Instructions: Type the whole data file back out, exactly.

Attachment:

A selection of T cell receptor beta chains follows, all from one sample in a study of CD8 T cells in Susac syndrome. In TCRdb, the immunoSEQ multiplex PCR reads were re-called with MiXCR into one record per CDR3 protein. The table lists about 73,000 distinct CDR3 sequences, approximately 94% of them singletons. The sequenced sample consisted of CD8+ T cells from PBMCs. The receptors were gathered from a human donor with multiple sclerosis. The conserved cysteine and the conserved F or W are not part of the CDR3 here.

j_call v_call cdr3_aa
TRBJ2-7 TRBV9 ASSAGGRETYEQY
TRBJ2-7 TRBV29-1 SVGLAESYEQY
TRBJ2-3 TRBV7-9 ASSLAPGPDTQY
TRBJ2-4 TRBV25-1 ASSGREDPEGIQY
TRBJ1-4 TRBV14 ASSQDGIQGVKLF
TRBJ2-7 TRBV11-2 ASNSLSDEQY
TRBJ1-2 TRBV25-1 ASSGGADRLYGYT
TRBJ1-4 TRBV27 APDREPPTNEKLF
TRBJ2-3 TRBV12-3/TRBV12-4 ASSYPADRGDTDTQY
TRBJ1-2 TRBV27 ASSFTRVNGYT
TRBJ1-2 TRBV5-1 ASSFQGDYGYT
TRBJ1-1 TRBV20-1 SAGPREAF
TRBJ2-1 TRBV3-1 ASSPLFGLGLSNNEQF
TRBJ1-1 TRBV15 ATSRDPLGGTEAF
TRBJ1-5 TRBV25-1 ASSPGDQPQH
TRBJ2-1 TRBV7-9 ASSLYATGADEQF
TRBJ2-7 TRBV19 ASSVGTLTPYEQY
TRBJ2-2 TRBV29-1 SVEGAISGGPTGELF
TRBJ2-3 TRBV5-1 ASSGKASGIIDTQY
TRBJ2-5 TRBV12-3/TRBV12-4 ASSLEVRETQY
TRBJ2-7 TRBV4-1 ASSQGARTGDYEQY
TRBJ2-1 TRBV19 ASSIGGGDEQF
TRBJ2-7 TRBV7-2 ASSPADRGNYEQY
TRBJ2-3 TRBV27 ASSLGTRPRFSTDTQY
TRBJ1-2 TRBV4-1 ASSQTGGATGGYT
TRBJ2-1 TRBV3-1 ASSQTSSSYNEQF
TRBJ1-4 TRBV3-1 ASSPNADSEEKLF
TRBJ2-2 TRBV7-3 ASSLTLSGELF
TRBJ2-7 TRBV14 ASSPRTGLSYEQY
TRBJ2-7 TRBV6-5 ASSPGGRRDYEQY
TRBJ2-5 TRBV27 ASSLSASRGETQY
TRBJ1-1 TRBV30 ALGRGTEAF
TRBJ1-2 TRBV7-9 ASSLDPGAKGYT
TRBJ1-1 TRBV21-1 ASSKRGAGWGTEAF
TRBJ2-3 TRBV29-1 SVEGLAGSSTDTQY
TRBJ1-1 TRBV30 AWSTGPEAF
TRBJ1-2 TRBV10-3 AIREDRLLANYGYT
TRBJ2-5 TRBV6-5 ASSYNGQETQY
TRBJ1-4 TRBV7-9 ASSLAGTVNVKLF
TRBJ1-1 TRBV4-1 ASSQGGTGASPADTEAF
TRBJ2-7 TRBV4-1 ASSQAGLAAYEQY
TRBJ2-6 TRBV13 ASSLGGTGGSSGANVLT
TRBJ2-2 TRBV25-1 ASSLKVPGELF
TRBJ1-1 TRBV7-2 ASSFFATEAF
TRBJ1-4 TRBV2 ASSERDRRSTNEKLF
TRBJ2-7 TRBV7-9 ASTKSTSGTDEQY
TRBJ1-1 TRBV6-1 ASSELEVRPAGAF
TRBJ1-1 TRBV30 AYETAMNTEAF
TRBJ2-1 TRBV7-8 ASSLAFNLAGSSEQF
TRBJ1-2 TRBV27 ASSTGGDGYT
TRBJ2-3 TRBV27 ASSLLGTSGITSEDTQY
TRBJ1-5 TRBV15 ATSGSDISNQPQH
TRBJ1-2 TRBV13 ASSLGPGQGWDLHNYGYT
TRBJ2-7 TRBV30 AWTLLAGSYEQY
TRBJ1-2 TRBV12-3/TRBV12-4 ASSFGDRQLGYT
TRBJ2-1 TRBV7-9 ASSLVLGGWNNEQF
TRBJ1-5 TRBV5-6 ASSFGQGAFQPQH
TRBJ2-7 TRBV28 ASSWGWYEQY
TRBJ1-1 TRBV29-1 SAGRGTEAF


A selection of T cell receptor beta chains follows, all from one sample in a study of CD8 T cells in Susac syndrome. In TCRdb, the immunoSEQ multiplex PCR reads were re-called with MiXCR into one record per CDR3 protein. The table lists about 73,000 distinct CDR3 sequences, approximately 94% of them singletons. The sequenced sample consisted of CD8+ T cells from PBMCs. The receptors were gathered from a human donor with multiple sclerosis. The conserved cysteine and the conserved F or W are not part of the CDR3 here.

j_call v_call cdr3_aa
TRBJ2-7 TRBV9 ASSAGGRETYEQY
TRBJ2-7 TRBV29-1 SVGLAESYEQY
TRBJ2-3 TRBV7-9 ASSLAPGPDTQY
TRBJ2-4 TRBV25-1 ASSGREDPEGIQY
TRBJ1-4 TRBV14 ASSQDGIQGVKLF
TRBJ2-7 TRBV11-2 ASNSLSDEQY
TRBJ1-2 TRBV25-1 ASSGGADRLYGYT
TRBJ1-4 TRBV27 APDREPPTNEKLF
TRBJ2-3 TRBV12-3/TRBV12-4 ASSYPADRGDTDTQY
TRBJ1-2 TRBV27 ASSFTRVNGYT
TRBJ1-2 TRBV5-1 ASSFQGDYGYT
TRBJ1-1 TRBV20-1 SAGPREAF
TRBJ2-1 TRBV3-1 ASSPLFGLGLSNNEQF
TRBJ1-1 TRBV15 ATSRDPLGGTEAF
TRBJ1-5 TRBV25-1 ASSPGDQPQH
TRBJ2-1 TRBV7-9 ASSLYATGADEQF
TRBJ2-7 TRBV19 ASSVGTLTPYEQY
TRBJ2-2 TRBV29-1 SVEGAISGGPTGELF
TRBJ2-3 TRBV5-1 ASSGKASGIIDTQY
TRBJ2-5 TRBV12-3/TRBV12-4 ASSLEVRETQY
TRBJ2-7 TRBV4-1 ASSQGARTGDYEQY
TRBJ2-1 TRBV19 ASSIGGGDEQF
TRBJ2-7 TRBV7-2 ASSPADRGNYEQY
TRBJ2-3 TRBV27 ASSLGTRPRFSTDTQY
TRBJ1-2 TRBV4-1 ASSQTGGATGGYT
TRBJ2-1 TRBV3-1 ASSQTSSSYNEQF
TRBJ1-4 TRBV3-1 ASSPNADSEEKLF
TRBJ2-2 TRBV7-3 ASSLTLSGELF
TRBJ2-7 TRBV14 ASSPRTGLSYEQY
TRBJ2-7 TRBV6-5 ASSPGGRRDYEQY
TRBJ2-5 TRBV27 ASSLSASRGETQY
TRBJ1-1 TRBV30 ALGRGTEAF
TRBJ1-2 TRBV7-9 ASSLDPGAKGYT
TRBJ1-1 TRBV21-1 ASSKRGAGWGTEAF
TRBJ2-3 TRBV29-1 SVEGLAGSSTDTQY
TRBJ1-1 TRBV30 AWSTGPEAF
TRBJ1-2 TRBV10-3 AIREDRLLANYGYT
TRBJ2-5 TRBV6-5 ASSYNGQETQY
TRBJ1-4 TRBV7-9 ASSLAGTVNVKLF
TRBJ1-1 TRBV4-1 ASSQGGTGASPADTEAF
TRBJ2-7 TRBV4-1 ASSQAGLAAYEQY
TRBJ2-6 TRBV13 ASSLGGTGGSSGANVLT
TRBJ2-2 TRBV25-1 ASSLKVPGELF
TRBJ1-1 TRBV7-2 ASSFFATEAF
TRBJ1-4 TRBV2 ASSERDRRSTNEKLF
TRBJ2-7 TRBV7-9 ASTKSTSGTDEQY
TRBJ1-1 TRBV6-1 ASSELEVRPAGAF
TRBJ1-1 TRBV30 AYETAMNTEAF
TRBJ2-1 TRBV7-8 ASSLAFNLAGSSEQF
TRBJ1-2 TRBV27 ASSTGGDGYT
TRBJ2-3 TRBV27 ASSLLGTSGITSEDTQY
TRBJ1-5 TRBV15 ATSGSDISNQPQH
TRBJ1-2 TRBV13 ASSLGPGQGWDLHNYGYT
TRBJ2-7 TRBV30 AWTLLAGSYEQY
TRBJ1-2 TRBV12-3/TRBV12-4 ASSFGDRQLGYT
TRBJ2-1 TRBV7-9 ASSLVLGGWNNEQF
TRBJ1-5 TRBV5-6 ASSFGQGAFQPQH
TRBJ2-7 TRBV28 ASSWGWYEQY
TRBJ1-1 TRBV29-1 SAGRGTEAF